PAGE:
I went to a BSc lecture and it was much harder than my BA lectures
Disclaimer: I learnt zero physics
We all know a BSc student who loves to moan about how hard their degree is and of course, they think our BA degrees are 'pointless'. I went to a physics lecture (with my housemate who actually studies physics) as a history student to see how hard it really is.
The walk to Queen's Building is a difficult start to the degree
Physics is based in Queen's building so straight away I was a fish out of water. It takes twice the amount of time to walk to Queen's than it does to the John Percival building. The first difference I noticed was the fact the students don't get there a minute earlier than they have to, which is very different to us history students, it seems as if we all love to be at least 10 minutes early.
If you have never been to Queen's, it is an absolute maze. With corridors leading to different wings, it can be a place where even physics students themselves can get lost, whereas the John Percival building is pretty easy to get around.
The physics lecturer is just as good as history lecturers
Okay, so this is where the similarities lay.
When we entered, the class previously had written on the board their 'worries' about graduating as a physics students. The lecturer comforted his students by letting them know that "physics students are the most educated" and are likely to become very rich. Sorry but aren't all lecturers a little bias towards their subject?
Although this doesn't come as a shock to me, the lecturer's knowledge was outstanding and was good at explaining what was going on, a massive similarity to history lecturers. At least we can all come in solidarity to know our lecturers are actually passionate about their topic areas.
I didn't get a single thing in the lecture
This is when I was completely lost. Initially, I tried my hardest to understand what was going on but the last time I've studied physics was for GCSEs so I didn't have any chance.
But it was bizarre to hear students constantly whispering to each other throughout the lecture, there was never complete silence. This is the polar opposite to the history lectures, where everyone is completely silent or at least near silent for the lecture.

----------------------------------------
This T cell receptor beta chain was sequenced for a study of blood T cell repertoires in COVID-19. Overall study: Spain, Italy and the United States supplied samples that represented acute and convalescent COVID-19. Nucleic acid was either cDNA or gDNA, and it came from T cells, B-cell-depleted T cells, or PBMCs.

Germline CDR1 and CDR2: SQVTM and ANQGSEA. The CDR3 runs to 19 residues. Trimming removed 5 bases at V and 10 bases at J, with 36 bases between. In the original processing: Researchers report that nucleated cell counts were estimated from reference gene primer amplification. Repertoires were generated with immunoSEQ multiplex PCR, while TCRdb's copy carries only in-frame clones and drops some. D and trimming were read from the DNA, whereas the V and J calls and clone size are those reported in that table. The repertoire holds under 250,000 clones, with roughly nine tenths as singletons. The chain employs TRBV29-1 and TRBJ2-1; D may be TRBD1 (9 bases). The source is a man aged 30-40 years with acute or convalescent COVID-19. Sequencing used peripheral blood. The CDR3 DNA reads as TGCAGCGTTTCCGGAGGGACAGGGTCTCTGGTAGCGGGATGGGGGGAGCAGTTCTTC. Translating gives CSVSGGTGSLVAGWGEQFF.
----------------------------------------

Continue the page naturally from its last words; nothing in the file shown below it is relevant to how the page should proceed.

A massive shock was the break. In between the two hours, students got up and stood in a line to ask the lecturer questions. I don't know if this is just a physics or science thing to do, but apart from the odd person every now and then, I have never ever seen a line to ask a lecturer a question in my history lectures. We just send emails when we get home.
My friend did inform me that seminars are not a 'thing' in physics whereas a seminar in history is just as important as the lecture. A history lecture is one hour of information then the seminar is where you discuss the topic.
Ok so seminars don't exist in physics but they basically do. The lecturer set exercises for the students to do and then asked for their answers and explanations. This is basically seminars so physics lectures are like a combination of lecture and seminar rather than a complete split.
What did I learn? Absolutely no physics, shock. Although, I do think that us BA students do have a copious amount of reading, we don't have to learn greek, Latin and even German symbols that represent something. So, I am sorry guys, BSc is harder than BA but that doesn't mean that we don't have it easy either.
Maybe we should just take our reading week and shut up, for now.